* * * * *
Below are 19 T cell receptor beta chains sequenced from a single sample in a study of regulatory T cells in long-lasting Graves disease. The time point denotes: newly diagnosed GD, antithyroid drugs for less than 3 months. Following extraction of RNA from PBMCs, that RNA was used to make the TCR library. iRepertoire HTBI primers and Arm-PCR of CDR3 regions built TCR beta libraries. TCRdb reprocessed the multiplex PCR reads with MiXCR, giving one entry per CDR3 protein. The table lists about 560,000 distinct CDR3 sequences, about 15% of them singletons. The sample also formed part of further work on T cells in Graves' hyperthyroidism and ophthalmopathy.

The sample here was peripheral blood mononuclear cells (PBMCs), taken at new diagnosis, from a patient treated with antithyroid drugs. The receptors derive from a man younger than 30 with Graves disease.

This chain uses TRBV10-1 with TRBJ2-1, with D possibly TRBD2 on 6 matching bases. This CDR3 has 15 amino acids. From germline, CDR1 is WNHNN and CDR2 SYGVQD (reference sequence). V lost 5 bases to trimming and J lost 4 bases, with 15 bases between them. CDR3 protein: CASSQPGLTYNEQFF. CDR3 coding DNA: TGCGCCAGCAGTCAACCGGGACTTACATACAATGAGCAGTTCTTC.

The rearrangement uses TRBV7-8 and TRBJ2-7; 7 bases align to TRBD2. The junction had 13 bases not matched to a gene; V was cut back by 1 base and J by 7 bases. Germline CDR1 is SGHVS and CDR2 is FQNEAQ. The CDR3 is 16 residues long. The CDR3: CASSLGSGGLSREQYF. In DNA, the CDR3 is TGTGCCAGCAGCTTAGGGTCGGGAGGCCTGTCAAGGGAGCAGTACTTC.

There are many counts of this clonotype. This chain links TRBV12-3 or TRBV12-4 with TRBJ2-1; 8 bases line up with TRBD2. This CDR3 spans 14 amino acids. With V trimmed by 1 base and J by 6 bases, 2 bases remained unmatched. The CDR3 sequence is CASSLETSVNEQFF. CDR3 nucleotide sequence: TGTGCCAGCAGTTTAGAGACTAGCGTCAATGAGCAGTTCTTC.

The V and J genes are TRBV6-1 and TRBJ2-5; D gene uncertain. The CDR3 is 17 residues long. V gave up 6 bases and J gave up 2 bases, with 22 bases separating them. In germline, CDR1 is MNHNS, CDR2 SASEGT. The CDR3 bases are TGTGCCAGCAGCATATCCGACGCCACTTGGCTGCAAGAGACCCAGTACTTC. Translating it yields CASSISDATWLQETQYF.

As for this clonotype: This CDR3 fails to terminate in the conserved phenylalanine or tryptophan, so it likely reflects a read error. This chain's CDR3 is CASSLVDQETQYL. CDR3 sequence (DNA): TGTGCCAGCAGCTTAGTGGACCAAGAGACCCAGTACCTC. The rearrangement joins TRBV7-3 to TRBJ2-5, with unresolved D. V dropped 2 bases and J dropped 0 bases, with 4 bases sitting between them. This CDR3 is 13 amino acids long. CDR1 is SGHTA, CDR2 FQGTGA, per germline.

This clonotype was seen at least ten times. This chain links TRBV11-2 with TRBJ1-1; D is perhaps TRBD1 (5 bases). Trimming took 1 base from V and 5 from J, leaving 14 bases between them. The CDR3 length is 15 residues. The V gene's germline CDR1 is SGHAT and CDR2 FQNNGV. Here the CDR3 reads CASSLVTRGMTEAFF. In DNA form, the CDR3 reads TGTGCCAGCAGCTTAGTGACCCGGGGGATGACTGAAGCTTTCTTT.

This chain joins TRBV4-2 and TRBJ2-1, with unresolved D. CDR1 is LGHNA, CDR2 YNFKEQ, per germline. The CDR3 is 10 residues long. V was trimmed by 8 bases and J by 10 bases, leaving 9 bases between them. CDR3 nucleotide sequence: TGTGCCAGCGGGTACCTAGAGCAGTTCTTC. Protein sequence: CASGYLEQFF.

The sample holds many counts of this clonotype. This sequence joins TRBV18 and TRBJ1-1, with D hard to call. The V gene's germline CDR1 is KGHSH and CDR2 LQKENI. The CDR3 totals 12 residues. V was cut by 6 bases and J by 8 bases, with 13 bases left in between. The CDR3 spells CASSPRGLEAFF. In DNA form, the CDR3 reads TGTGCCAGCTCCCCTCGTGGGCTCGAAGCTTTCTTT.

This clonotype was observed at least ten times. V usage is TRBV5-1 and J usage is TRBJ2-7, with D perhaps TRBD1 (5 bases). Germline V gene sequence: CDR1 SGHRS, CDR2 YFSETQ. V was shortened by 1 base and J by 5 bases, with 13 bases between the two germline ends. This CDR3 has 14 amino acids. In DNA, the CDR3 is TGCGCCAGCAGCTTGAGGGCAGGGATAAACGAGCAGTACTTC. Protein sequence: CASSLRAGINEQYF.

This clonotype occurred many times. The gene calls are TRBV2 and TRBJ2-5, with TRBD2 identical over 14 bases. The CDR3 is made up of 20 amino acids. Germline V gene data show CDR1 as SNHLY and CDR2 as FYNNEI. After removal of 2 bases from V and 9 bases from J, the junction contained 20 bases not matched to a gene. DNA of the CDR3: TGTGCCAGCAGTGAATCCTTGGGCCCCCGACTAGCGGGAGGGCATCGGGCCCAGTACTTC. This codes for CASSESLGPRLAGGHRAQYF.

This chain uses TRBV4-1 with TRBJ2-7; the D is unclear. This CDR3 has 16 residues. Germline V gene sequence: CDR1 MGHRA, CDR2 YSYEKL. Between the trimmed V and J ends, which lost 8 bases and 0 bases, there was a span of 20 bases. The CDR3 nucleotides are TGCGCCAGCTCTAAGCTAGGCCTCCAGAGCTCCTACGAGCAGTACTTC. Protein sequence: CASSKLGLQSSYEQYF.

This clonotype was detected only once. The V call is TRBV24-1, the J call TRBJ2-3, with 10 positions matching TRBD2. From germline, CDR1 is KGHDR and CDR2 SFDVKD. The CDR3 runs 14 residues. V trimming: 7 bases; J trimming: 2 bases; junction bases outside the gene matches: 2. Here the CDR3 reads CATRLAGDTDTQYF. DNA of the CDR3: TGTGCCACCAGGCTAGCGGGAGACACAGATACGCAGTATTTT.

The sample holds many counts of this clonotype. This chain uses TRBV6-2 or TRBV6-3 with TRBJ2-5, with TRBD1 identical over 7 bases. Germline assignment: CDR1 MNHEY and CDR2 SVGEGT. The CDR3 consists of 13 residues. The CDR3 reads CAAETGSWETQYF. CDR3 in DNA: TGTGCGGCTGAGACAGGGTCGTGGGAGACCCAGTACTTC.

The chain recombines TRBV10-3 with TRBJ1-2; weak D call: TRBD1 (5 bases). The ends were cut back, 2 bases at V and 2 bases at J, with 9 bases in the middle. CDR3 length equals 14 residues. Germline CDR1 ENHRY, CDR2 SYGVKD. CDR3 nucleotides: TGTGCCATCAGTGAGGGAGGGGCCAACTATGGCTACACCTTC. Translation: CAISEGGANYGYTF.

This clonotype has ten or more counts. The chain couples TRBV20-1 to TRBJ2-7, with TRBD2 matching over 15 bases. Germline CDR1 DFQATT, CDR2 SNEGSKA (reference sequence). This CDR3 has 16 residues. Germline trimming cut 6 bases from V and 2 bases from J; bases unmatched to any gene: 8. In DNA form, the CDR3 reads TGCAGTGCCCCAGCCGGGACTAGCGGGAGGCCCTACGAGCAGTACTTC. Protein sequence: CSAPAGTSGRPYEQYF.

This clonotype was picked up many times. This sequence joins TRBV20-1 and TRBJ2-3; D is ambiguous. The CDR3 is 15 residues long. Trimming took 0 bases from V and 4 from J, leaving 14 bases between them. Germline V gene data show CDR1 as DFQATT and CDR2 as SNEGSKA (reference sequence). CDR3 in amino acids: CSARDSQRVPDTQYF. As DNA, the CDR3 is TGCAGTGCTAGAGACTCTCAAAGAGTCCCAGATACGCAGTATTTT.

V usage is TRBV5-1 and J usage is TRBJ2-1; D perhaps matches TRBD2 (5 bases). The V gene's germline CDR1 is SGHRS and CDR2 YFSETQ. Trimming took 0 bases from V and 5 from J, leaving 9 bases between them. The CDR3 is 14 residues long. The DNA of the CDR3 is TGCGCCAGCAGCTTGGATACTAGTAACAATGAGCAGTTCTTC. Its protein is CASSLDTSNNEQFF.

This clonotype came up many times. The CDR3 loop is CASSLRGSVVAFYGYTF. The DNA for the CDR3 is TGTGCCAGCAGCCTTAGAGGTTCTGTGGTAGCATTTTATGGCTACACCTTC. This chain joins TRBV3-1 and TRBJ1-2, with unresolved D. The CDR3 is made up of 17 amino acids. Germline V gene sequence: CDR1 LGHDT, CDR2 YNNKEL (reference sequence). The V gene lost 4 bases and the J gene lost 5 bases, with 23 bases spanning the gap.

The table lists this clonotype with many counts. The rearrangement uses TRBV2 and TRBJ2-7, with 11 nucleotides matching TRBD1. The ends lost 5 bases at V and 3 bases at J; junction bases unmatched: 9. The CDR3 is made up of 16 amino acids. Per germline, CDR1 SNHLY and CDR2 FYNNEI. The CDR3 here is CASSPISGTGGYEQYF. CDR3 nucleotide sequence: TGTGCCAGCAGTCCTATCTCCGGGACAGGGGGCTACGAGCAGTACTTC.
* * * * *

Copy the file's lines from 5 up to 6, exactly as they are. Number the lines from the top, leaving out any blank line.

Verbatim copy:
There are many counts of this clonotype. This chain links TRBV12-3 or TRBV12-4 with TRBJ2-1; 8 bases line up with TRBD2. This CDR3 spans 14 amino acids. With V trimmed by 1 base and J by 6 bases, 2 bases remained unmatched. The CDR3 sequence is CASSLETSVNEQFF. CDR3 nucleotide sequence: TGTGCCAGCAGTTTAGAGACTAGCGTCAATGAGCAGTTCTTC.

The V and J genes are TRBV6-1 and TRBJ2-5; D gene uncertain. The CDR3 is 17 residues long. V gave up 6 bases and J gave up 2 bases, with 22 bases separating them. In germline, CDR1 is MNHNS, CDR2 SASEGT. The CDR3 bases are TGTGCCAGCAGCATATCCGACGCCACTTGGCTGCAAGAGACCCAGTACTTC. Translating it yields CASSISDATWLQETQYF.